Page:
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Med Sci Sports Exerc. 1995 Nov;27(11):1516-26.

Physical activity and immune senescence in men.

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Department of Public Health, Ehime University School of Medicine, Japan.


A cross-sectional survey examined whether habitual endurance exercisers retained a higher level of T cell function than sedentary individuals in old age. Subjects, all male, comprised 17 elderly runners, 16 young, and 19 elderly controls (mean ages +/- SD: 63.8 +/- 3.3, 23.6 +/- 1.6, and 65.8 +/- 3.5 yr, respectively), whose resting blood samples served for the immunological tests. Compared with the young subjects, both elderly groups had lower circulating CD3+ and CD8+ cell-counts (P = 0.029, P = 0.001, respectively), with a trend to a higher CD4/CD8 ratio, but higher percentages of activated CD3+, and "memory" CD4+ and CD8+ cells (all, P < 0.0001). Proliferative responses to phytohemagglutinin, pokeweed mitogen, and alloantigens were markedly reduced in the elderly (P < 0.001, and P = 0.024, respectively). IL-2 production tended to be decreased in the elderly sedentary subjects. However, natural killer cell activity and other cytokine production remained unchanged in the elderly sedentary subjects. Comparison between the active and sedentary elderly groups showed no differences in circulating counts of immunocompetent cells. However, the active elderly subjects demonstrated significantly greater proliferative responses to phytohemagglutinin ( P = 0.016) and to pokeweed mitogen (P = 0.011), and higher rates of IL-2 (P = 0.021), IFN-gamma (P = 0.015) and IL-4 production (P = 0.012). These results suggest that endurance training in later life is associated with a lesser age-related decline in certain aspects of circulating T cell function and related cytokine production.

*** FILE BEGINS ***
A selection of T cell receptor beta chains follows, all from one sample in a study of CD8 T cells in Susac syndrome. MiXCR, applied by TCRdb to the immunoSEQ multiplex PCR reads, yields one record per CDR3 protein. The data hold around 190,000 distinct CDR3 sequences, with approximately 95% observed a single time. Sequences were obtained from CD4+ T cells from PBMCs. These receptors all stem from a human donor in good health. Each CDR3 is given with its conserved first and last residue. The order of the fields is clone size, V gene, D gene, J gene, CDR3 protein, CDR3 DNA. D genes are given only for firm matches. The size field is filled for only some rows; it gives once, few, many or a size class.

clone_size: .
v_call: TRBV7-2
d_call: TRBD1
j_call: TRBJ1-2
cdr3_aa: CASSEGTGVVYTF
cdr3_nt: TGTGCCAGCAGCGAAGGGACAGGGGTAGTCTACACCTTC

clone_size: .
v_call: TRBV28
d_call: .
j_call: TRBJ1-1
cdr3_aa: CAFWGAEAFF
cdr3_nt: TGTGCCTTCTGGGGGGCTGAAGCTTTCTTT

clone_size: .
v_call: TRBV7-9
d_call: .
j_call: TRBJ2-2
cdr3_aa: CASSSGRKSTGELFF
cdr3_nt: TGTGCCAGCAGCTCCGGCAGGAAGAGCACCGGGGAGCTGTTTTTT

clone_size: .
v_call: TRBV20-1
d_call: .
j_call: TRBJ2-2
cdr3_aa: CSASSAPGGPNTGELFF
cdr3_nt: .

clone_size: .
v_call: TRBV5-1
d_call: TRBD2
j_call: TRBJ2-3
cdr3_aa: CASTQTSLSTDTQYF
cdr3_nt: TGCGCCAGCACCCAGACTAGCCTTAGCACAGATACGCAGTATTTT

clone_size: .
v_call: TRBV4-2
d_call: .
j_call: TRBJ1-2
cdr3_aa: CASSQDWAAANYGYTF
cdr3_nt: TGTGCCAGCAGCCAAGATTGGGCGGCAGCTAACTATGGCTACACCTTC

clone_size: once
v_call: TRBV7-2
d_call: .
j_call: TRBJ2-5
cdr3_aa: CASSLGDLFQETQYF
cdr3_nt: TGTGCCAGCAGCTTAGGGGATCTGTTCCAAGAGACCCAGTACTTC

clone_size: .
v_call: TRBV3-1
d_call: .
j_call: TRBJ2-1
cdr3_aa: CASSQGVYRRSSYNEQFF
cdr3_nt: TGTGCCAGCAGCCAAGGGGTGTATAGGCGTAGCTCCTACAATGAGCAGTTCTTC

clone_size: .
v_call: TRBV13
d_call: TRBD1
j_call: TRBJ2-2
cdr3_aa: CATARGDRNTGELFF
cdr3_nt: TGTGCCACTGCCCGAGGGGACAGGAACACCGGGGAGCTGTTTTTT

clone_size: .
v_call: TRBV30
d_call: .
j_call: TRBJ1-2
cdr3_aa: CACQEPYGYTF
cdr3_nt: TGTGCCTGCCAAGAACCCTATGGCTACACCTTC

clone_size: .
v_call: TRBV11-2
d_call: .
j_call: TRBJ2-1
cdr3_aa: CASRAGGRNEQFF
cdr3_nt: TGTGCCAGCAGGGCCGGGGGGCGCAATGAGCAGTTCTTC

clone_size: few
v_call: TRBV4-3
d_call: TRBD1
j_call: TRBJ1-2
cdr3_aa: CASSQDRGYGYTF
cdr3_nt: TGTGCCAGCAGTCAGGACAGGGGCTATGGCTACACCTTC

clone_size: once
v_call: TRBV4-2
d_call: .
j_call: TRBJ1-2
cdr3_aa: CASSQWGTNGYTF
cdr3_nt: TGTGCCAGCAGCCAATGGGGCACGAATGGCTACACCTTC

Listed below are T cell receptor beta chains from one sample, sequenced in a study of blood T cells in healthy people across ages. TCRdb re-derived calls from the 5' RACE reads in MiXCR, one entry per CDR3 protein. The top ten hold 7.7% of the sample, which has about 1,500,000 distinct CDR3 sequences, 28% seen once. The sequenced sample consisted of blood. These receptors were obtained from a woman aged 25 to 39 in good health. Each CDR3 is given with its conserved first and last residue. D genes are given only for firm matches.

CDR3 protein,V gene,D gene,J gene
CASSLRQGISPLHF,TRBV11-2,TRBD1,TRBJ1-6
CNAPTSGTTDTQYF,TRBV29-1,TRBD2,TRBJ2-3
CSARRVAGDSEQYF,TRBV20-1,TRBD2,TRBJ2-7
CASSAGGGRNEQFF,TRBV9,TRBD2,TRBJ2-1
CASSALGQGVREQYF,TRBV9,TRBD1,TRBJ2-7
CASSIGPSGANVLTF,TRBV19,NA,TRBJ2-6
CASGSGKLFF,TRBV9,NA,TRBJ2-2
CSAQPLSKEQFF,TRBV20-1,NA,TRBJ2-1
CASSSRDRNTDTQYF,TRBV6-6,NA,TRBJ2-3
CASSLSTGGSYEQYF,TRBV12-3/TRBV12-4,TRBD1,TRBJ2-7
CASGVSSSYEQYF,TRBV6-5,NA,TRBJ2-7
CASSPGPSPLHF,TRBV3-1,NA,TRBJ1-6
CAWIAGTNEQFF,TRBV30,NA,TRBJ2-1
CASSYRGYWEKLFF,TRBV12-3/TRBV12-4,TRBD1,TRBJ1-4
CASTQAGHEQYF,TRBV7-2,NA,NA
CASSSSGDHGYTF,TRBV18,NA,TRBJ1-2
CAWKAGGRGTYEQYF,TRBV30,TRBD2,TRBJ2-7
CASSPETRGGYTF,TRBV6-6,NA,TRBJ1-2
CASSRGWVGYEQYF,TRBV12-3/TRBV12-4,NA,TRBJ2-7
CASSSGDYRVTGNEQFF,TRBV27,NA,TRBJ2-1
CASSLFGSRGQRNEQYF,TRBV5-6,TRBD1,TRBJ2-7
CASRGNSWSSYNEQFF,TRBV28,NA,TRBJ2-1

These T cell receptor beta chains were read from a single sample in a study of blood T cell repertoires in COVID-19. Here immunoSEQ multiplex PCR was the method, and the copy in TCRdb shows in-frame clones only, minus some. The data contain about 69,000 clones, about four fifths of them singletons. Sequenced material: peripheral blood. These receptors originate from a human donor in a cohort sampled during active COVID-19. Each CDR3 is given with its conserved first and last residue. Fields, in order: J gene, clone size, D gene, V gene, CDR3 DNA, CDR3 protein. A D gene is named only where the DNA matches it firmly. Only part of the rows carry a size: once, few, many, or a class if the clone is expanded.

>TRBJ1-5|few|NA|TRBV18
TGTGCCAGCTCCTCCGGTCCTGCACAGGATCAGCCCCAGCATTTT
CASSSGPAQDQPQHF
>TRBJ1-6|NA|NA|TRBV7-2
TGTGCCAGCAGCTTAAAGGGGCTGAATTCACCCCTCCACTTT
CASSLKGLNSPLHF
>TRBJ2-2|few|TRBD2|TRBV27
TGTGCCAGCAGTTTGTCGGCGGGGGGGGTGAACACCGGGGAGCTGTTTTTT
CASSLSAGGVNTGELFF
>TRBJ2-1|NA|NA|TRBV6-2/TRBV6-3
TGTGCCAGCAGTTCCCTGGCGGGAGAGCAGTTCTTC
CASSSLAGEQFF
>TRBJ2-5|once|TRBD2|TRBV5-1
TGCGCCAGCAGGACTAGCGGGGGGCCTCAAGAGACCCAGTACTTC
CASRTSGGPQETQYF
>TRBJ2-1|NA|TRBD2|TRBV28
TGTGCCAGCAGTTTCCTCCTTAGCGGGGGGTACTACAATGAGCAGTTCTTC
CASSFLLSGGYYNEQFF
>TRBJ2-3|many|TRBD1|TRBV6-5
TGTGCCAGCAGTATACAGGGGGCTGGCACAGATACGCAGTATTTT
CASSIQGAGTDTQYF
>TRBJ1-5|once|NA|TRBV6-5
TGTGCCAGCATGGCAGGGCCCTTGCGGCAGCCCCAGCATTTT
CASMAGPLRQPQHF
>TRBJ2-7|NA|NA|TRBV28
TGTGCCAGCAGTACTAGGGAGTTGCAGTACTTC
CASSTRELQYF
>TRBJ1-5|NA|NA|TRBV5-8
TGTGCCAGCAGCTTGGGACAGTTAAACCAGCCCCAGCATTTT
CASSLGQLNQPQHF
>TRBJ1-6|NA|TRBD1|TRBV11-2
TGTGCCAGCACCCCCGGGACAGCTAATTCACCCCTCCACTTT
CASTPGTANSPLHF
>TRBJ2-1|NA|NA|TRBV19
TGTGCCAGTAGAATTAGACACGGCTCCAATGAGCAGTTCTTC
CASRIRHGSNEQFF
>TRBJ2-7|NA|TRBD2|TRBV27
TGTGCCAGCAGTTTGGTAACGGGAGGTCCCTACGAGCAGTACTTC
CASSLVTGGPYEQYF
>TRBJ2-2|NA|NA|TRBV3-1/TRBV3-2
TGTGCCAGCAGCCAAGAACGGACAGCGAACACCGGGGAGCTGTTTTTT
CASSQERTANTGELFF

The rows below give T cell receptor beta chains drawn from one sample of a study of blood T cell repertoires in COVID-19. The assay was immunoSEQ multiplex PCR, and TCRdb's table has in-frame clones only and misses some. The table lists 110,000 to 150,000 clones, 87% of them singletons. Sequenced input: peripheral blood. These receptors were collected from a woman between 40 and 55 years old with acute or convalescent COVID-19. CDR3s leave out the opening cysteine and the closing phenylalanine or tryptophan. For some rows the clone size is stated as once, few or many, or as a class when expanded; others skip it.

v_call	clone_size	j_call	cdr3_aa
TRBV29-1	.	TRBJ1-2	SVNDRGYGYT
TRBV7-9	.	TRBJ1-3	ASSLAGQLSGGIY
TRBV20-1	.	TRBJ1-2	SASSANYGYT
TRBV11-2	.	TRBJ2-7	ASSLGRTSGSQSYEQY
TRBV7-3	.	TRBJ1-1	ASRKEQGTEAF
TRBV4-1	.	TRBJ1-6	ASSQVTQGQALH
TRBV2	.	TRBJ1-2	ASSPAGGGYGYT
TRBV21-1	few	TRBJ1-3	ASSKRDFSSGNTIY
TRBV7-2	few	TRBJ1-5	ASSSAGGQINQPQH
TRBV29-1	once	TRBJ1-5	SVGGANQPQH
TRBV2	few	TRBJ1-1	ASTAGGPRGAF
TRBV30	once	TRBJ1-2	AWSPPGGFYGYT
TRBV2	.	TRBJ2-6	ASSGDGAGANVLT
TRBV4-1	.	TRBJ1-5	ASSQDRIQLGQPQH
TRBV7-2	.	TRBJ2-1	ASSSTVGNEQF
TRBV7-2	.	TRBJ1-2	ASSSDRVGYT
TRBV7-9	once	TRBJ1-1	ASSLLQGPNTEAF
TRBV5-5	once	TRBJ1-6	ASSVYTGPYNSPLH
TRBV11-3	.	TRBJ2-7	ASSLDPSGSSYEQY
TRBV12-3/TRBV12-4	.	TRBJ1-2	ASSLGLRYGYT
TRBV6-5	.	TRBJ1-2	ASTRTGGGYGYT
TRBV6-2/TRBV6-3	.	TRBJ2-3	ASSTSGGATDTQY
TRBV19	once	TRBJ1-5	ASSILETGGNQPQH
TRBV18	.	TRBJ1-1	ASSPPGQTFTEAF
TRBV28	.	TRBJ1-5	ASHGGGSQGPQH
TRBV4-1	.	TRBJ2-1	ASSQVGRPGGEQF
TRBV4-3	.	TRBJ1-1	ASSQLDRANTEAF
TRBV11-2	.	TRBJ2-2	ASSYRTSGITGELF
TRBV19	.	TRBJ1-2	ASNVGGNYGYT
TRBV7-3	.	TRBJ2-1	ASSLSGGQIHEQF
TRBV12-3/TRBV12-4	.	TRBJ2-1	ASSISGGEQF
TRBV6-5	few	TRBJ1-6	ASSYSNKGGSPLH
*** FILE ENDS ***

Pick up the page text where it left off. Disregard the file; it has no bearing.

[Indexed for MEDLINE]

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